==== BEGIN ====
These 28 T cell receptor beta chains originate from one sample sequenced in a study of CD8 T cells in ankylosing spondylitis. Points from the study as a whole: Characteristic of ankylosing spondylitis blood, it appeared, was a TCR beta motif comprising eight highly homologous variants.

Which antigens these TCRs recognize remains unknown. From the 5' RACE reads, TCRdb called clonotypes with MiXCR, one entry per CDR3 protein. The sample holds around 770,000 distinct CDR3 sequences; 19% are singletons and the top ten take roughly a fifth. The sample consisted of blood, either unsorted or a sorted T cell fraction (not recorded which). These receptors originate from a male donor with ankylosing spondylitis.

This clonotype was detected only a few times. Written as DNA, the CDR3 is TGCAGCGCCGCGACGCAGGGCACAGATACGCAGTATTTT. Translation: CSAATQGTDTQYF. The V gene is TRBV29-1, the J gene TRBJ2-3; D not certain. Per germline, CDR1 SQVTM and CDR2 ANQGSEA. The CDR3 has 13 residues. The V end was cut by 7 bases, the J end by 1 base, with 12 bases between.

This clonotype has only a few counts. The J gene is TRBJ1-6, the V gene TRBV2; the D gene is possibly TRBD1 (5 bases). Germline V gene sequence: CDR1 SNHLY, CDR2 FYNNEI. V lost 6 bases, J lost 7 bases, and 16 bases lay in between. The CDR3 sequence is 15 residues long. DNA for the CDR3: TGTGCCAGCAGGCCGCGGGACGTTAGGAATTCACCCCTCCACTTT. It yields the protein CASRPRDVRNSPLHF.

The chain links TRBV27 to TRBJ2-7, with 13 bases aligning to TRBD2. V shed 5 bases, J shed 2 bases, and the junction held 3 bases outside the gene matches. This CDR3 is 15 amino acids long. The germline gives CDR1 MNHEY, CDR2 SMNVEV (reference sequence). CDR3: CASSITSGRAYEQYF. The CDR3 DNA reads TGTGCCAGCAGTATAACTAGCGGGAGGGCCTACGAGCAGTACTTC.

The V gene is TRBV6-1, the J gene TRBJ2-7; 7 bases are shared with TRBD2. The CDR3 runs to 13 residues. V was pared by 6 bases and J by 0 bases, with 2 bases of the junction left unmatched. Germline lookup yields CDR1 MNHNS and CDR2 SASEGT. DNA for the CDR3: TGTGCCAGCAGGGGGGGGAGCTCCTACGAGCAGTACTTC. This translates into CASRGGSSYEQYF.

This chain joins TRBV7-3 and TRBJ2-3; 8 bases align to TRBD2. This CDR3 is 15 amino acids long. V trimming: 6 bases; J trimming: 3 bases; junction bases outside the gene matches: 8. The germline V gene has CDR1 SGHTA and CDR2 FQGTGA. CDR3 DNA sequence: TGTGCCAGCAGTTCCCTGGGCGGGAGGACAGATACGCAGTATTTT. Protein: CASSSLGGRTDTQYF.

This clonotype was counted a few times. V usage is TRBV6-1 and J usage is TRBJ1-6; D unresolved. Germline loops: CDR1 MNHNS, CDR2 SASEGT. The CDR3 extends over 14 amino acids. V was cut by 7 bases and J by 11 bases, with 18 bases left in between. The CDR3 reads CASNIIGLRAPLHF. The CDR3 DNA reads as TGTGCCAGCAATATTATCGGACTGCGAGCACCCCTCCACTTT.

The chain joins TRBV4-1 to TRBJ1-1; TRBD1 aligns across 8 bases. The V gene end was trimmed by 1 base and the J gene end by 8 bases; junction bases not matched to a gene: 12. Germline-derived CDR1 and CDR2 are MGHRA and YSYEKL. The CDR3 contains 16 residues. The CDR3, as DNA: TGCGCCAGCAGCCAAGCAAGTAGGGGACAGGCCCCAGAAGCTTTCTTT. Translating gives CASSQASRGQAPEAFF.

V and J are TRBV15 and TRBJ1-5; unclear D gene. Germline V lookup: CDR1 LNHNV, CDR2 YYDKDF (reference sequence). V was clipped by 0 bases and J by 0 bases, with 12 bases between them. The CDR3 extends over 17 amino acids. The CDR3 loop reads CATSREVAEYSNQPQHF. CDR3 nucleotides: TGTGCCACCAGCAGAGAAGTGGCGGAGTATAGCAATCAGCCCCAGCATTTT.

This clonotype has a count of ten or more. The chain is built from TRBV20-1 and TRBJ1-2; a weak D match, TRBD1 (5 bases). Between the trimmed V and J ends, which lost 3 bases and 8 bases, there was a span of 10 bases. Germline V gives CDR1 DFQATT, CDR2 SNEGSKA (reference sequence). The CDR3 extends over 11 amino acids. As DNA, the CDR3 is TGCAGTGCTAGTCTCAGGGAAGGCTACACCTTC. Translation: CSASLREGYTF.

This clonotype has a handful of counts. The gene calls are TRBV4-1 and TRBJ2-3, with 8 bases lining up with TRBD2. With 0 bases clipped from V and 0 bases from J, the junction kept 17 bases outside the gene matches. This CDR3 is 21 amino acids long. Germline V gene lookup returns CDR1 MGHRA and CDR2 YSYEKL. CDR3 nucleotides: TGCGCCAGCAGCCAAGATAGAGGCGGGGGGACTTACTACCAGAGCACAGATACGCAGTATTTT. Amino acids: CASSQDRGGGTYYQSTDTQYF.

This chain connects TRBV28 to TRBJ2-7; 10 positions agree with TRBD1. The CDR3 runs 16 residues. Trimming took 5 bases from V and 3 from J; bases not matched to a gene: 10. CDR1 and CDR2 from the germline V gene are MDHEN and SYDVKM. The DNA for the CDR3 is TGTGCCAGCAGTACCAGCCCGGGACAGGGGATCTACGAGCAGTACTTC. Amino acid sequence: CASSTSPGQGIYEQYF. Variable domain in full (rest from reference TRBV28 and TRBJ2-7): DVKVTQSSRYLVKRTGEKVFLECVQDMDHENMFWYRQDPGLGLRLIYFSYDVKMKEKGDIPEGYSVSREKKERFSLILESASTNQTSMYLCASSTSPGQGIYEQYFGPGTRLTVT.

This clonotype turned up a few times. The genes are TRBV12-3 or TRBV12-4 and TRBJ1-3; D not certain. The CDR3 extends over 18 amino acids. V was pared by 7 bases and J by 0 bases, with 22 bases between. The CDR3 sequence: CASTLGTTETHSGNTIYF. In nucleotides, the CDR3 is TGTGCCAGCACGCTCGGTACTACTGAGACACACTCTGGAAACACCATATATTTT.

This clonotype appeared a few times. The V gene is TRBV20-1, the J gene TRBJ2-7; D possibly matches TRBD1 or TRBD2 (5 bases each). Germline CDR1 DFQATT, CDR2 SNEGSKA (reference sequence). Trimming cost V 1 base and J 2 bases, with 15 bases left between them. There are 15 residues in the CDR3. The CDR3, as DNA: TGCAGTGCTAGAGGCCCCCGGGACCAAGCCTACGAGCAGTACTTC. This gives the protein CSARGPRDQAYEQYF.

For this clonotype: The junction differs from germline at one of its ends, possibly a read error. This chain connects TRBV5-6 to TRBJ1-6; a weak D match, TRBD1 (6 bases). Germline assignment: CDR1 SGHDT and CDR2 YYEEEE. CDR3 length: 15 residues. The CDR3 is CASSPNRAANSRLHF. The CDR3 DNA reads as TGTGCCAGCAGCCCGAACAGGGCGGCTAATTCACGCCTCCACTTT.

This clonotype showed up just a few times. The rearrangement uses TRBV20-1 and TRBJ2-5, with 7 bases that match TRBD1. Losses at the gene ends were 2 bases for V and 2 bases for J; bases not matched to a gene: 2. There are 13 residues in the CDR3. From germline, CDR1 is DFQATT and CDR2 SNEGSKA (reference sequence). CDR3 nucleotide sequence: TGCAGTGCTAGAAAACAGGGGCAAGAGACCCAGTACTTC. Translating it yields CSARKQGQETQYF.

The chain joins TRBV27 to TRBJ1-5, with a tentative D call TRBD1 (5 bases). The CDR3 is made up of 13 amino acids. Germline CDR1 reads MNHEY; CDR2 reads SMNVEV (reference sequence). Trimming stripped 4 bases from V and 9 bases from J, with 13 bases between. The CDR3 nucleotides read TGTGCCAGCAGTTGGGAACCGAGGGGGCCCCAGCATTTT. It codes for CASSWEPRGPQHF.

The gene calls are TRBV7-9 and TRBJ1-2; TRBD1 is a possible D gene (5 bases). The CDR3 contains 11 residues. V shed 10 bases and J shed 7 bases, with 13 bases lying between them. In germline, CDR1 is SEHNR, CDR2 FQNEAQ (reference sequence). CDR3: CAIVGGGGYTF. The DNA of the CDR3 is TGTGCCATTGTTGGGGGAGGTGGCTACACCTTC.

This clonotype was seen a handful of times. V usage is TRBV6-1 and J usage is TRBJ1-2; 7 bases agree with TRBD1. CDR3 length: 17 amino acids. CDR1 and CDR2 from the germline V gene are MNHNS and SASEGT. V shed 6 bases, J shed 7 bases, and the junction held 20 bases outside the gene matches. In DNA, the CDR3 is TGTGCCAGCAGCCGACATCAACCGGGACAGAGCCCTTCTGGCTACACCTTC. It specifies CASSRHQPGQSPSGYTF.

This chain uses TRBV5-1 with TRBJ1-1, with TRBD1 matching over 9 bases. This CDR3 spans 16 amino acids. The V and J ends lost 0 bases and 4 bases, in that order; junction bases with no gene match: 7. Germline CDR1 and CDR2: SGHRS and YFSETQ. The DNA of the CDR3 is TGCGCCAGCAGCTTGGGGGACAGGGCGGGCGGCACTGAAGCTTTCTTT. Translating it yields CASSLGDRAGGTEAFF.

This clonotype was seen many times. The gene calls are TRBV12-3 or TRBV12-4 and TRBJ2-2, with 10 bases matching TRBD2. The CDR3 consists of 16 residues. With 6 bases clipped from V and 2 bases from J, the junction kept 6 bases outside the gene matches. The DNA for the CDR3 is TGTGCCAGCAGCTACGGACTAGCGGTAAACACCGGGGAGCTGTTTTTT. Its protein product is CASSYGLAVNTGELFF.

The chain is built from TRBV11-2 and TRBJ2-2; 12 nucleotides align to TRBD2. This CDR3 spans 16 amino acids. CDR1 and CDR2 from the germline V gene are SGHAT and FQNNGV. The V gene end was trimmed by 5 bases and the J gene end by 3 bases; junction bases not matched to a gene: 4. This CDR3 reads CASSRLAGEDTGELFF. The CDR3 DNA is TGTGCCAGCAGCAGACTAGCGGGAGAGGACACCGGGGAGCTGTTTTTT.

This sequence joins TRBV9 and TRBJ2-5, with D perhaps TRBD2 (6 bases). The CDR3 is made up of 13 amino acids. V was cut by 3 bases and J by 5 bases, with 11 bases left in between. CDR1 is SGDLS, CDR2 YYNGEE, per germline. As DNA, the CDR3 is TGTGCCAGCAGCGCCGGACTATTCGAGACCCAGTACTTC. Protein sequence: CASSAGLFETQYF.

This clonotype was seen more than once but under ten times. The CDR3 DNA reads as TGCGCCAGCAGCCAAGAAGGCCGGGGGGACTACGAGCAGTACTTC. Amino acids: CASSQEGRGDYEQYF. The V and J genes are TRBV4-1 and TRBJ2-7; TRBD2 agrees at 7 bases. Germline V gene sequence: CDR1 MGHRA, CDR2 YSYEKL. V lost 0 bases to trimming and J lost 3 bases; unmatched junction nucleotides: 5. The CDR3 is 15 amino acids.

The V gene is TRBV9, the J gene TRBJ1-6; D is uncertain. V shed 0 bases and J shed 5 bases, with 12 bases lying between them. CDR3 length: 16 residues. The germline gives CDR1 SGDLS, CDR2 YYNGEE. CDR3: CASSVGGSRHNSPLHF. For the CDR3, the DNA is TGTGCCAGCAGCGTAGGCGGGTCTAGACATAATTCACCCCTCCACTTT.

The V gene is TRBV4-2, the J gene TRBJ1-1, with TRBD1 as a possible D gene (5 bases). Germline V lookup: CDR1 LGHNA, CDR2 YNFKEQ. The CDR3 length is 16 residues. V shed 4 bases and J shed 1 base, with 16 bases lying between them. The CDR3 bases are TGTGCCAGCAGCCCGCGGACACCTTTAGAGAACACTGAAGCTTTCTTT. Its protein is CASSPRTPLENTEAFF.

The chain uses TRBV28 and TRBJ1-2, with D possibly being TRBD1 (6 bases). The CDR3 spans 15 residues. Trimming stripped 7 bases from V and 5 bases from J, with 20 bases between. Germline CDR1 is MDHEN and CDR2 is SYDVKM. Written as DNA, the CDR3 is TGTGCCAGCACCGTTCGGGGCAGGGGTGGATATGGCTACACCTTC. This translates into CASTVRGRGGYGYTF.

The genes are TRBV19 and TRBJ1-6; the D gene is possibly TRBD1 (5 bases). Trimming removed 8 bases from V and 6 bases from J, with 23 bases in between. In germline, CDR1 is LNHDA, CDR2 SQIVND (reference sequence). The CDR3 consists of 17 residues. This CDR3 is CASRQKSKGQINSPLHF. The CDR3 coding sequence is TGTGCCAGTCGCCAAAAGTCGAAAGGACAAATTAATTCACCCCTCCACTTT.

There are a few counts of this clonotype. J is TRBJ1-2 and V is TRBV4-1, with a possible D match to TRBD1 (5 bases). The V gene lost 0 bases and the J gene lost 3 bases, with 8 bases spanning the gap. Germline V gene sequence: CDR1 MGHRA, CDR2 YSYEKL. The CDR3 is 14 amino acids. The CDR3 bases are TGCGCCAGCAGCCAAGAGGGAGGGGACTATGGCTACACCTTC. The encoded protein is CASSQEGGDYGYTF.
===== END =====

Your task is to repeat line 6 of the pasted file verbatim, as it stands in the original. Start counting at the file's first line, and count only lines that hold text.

The V gene is TRBV6-1, the J gene TRBJ2-7; 7 bases are shared with TRBD2. The CDR3 runs to 13 residues. V was pared by 6 bases and J by 0 bases, with 2 bases of the junction left unmatched. Germline lookup yields CDR1 MNHNS and CDR2 SASEGT. DNA for the CDR3: TGTGCCAGCAGGGGGGGGAGCTCCTACGAGCAGTACTTC. This translates into CASRGGSSYEQYF.